review in the Wire: Adventures in Modern Music, 374, April 2015

The Tone Of Our Times: Sound, Sense, Ecology And Economy

Frances Dyson, MIT Press Hbk 232 pp

Frances Dyson listens to The Tone Of Our Times through religious rituals and the act of acclamation to parliamentary systems and philosophical language, and on to the tenor of the voice and its media-political reality, to articulate the echoes of economy and ecology in the contemporary soundscape. Her writing is dense and complex, rigorously working through historical and philosophical references to open a space for this tone to echo beyond an inward looking sound study, and away from anechoic institutional and linguistic conventions to move outward and bring together “an experience that is qualitatively different to other experiences of commonality”.

The notion of the tone, as opposed to the sound, is chosen deliberately and with intent, creating a focus on tonal relationships rather than on the medium of sound and its emphasis on reception, thus enabling the insertion of discord and the possibility of change into a hermeneutic system of listening. It serves to subvert the order and hierarchy of harmony in favour of incommensurability: irrational relationships that fall outside of language, as well as outside of good form, taste and governance. Dyson locates this in the accident, the “Pythagorean comma”: the place of silence in musical harmony and the place from which the Big Bang makes its move to create a different order, where resonance becomes echo and acclamation to God or the divine loses its certain aim.

By considering the fundamental influence of Christian Trinitarianism and its ideal, the oneness of a threefold divine, on the development of Western harmony, Dyson elaborates first on the concealment and suppression of the voice that utters other possibilities, and then offers access to this concealed voice through her elaboration of an “echography” that contrasts with the study of resonance and meaning and instead explores sense as the centrifugal motion of dissonance. Her interpretation of Western polyphony, a seeming multivocality, as being conducted to “count-as-one” by the “hierarchy of angels”, which manifests a precedent for civil administration, lays the ground for the development of metaphors between cultural religiosity, music and politics that pervades the book and forms the basis of its methodology. The tone of Liturgy, the practice of religious acclamation through hymns, and the economies of a Judeo-Christian ontology are surveyed and debated via philosophy and art, to reach a vista of the world that reveals and grants access not to its magnitude but to an invisible multitude and their inaudibility.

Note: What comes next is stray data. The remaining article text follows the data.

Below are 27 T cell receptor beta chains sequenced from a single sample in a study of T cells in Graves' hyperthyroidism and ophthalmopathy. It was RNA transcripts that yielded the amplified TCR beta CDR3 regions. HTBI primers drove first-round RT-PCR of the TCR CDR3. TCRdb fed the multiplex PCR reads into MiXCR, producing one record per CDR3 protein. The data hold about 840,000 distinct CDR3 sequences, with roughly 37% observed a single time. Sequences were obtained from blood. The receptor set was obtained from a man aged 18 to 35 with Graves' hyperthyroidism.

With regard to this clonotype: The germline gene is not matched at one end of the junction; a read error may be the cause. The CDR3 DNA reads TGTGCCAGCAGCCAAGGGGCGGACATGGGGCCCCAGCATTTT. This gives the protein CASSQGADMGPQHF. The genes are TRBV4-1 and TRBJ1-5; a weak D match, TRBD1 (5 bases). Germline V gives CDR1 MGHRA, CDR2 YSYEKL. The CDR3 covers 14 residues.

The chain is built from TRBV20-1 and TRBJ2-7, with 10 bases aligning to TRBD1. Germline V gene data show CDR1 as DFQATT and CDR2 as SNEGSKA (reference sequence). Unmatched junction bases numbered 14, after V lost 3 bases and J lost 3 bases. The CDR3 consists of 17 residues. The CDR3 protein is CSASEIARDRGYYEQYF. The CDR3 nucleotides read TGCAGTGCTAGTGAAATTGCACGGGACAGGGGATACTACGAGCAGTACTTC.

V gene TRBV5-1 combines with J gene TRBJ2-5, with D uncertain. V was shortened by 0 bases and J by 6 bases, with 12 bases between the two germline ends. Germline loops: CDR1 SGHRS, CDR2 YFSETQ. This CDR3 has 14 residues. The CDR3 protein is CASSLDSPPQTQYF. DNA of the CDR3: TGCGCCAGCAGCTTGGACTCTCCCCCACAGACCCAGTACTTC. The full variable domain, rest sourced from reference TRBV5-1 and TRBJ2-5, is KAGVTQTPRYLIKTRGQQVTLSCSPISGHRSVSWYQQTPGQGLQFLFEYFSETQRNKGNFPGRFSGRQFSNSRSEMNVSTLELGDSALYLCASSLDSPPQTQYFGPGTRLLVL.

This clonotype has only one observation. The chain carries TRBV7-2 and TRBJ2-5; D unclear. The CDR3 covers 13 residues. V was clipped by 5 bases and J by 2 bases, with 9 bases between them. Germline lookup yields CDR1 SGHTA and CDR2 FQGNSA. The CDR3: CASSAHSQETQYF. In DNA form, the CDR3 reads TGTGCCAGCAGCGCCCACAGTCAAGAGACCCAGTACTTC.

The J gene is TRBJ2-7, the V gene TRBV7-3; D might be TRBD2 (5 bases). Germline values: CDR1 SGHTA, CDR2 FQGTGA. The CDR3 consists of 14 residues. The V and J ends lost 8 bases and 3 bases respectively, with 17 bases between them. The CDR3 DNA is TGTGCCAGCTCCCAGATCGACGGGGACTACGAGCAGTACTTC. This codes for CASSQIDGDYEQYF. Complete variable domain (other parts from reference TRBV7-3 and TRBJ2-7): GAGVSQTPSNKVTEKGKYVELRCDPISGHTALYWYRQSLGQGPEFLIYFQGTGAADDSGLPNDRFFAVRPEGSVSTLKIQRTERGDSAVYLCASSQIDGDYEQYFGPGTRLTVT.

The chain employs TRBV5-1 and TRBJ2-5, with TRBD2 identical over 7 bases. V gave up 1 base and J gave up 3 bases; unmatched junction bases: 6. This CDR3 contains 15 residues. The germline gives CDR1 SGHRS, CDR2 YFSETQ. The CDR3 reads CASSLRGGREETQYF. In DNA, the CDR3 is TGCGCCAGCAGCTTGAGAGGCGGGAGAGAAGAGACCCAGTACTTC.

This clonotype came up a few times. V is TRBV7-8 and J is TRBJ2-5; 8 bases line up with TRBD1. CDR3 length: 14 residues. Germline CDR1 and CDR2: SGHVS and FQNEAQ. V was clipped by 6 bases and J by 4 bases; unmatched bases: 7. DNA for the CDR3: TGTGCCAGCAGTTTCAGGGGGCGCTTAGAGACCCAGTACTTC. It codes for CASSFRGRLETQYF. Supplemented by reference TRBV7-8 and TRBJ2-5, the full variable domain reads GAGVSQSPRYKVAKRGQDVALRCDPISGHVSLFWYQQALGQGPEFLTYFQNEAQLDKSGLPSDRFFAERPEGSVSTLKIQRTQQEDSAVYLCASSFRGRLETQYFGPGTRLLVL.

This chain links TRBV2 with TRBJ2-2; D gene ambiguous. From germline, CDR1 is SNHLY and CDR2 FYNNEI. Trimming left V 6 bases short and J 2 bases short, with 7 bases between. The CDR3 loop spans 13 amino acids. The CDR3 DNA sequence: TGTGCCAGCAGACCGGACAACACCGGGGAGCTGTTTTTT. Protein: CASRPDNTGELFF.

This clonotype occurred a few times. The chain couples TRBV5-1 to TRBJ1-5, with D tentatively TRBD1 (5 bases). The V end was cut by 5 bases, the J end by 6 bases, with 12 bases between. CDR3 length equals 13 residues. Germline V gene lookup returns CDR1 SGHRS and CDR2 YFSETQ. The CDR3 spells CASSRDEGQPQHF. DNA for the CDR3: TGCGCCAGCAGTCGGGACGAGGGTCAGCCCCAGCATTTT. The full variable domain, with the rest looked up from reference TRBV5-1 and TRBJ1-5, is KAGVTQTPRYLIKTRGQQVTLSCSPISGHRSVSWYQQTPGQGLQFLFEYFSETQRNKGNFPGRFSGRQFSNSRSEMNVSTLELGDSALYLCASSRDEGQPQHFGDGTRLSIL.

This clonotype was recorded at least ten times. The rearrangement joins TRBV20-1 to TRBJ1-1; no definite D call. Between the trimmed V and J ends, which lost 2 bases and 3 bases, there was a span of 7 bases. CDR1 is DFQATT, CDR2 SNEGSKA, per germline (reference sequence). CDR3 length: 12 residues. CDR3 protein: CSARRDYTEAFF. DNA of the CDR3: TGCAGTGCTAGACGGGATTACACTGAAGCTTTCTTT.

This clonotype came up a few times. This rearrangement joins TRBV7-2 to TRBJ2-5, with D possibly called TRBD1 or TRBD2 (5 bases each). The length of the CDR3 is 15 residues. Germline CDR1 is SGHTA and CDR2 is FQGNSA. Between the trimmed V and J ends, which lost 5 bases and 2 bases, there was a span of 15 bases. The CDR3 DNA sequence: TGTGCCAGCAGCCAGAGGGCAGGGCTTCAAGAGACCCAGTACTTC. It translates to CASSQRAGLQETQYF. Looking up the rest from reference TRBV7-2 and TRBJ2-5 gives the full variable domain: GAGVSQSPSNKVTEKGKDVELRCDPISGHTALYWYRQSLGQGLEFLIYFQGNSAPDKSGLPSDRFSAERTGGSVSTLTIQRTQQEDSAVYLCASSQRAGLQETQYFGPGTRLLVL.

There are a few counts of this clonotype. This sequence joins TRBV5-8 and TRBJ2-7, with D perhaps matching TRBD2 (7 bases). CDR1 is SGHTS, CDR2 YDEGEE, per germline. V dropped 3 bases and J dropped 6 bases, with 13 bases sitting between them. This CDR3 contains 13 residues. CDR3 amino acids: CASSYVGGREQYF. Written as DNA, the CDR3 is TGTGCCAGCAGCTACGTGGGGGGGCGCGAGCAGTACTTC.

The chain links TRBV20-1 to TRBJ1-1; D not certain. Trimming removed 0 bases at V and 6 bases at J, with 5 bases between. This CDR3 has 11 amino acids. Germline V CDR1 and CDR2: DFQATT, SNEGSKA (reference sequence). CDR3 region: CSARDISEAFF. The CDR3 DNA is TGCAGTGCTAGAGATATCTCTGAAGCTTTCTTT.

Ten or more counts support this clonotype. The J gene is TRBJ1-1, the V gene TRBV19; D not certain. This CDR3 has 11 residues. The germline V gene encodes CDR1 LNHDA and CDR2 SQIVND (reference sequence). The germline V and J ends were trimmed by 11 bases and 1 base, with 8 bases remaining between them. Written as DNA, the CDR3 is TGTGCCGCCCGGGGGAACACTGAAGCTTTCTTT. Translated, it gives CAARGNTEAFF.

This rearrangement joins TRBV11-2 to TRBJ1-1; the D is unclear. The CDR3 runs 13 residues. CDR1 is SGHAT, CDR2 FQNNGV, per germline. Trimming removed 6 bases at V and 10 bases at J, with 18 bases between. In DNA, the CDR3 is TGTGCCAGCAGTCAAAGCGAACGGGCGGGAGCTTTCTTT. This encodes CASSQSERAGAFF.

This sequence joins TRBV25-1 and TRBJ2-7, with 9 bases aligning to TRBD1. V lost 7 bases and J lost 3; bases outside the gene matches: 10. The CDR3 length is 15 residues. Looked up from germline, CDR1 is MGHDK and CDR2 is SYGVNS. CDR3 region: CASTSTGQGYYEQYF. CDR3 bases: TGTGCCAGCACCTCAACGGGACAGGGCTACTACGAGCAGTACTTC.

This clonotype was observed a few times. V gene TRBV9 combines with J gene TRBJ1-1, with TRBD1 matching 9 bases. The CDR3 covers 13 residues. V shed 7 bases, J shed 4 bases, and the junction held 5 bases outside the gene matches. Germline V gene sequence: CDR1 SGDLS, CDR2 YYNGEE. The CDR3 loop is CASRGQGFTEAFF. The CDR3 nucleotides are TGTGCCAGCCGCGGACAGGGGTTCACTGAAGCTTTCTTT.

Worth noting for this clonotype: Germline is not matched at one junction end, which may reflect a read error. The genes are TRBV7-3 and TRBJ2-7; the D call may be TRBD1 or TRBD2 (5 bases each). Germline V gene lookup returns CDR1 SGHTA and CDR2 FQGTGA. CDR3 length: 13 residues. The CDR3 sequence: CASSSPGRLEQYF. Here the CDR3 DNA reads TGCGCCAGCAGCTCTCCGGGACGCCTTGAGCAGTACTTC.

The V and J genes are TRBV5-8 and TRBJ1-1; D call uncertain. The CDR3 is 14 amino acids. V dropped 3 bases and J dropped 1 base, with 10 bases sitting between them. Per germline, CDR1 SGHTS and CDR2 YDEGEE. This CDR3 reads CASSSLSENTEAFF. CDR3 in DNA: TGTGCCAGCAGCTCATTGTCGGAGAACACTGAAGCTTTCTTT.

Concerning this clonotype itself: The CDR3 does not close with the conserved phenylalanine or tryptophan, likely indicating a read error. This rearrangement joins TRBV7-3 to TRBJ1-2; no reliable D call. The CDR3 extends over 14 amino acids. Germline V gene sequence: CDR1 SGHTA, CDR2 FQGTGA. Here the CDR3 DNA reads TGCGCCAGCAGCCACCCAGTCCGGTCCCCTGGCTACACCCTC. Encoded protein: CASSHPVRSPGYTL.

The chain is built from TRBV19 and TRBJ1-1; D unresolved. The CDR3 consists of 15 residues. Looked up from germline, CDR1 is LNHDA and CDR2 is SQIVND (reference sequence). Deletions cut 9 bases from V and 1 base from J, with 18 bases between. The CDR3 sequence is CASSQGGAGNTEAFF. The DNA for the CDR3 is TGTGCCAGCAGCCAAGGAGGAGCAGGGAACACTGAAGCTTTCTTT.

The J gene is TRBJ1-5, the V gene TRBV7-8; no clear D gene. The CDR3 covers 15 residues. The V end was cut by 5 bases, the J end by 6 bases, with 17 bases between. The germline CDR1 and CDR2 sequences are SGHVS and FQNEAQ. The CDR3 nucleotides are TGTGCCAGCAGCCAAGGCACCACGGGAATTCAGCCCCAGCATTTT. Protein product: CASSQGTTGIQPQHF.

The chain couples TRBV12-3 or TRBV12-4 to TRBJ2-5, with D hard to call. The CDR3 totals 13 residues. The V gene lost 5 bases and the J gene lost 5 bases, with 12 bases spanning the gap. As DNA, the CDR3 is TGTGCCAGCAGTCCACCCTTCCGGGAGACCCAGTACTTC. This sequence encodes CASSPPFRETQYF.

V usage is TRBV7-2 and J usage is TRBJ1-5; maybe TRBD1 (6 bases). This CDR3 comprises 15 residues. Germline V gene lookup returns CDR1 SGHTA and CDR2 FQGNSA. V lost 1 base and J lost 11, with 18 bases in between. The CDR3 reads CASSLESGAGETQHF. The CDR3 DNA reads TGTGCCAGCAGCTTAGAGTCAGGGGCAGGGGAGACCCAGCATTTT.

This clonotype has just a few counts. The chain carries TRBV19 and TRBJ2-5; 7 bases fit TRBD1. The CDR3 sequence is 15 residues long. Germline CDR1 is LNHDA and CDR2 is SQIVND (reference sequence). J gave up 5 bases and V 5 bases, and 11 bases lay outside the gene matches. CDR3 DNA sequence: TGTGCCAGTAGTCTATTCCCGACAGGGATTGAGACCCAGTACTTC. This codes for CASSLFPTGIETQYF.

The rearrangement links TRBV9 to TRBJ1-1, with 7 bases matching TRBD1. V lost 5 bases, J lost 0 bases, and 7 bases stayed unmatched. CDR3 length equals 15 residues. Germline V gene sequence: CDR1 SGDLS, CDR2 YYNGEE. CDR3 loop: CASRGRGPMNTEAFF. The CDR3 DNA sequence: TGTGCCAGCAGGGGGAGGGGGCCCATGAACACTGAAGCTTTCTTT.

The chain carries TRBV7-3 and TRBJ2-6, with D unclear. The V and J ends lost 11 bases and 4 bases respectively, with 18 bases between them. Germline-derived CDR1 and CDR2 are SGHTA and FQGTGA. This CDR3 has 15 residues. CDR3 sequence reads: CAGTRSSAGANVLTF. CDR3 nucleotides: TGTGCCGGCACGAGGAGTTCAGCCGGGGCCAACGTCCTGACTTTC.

As if to mimic the Trinity of its historical background the book moves through three manifestations: the first three chapters outlining the religious and philosophical landscape on which the tone must find its echo; the fourth and fifth search for an affective echo in noise and in the post-humanist voices of ECAs (Embodied Conversational Agents: computer-generated characters that are able to communicate in a human-like way) and the last chapter listens for the echo of the incommensurable between financial institutions and political uprising and activism such as Occupy and the Arab Spring. This triadic motion is forceful and persuasive, opening new ways to think about the world and what its tone rather than its sound reveals about the ecology of our political systems and subjectivities.

Given Dyson’s deliberate eschewal of sound in favour of tone, and her interpretation of its relationships via history, philosophy and theology, discourses that observe and represent rather than make us hear, it is inevitable perhaps that the book ends on the discussion of a visual artwork, Helen Grace’s  “Sleep Per Night-October,” from Speculation: The October Series (2012). Oil on canvas. A tone not listened to but written about, brings forth an image, saturated with tonality whose own ambiguity and multiplicity is held firmly in a graph. This concession to the visual reveals one inescapable paradox of writing an echography: the necessity to yield to the accord of communication. This contradiction is extended further in the conclusion, where Dyson attributes the ultimate failure of activist movements such as Occupy to their refusal to accept leadership structures and integrate into a (harmonic) system. This lack of success mirrors the lack of a sonic work that could summarise and persuade us with the same immediacy and force, at the end of this book, to move away from the “hierarchy of angels” and see the devil at work in the monochord.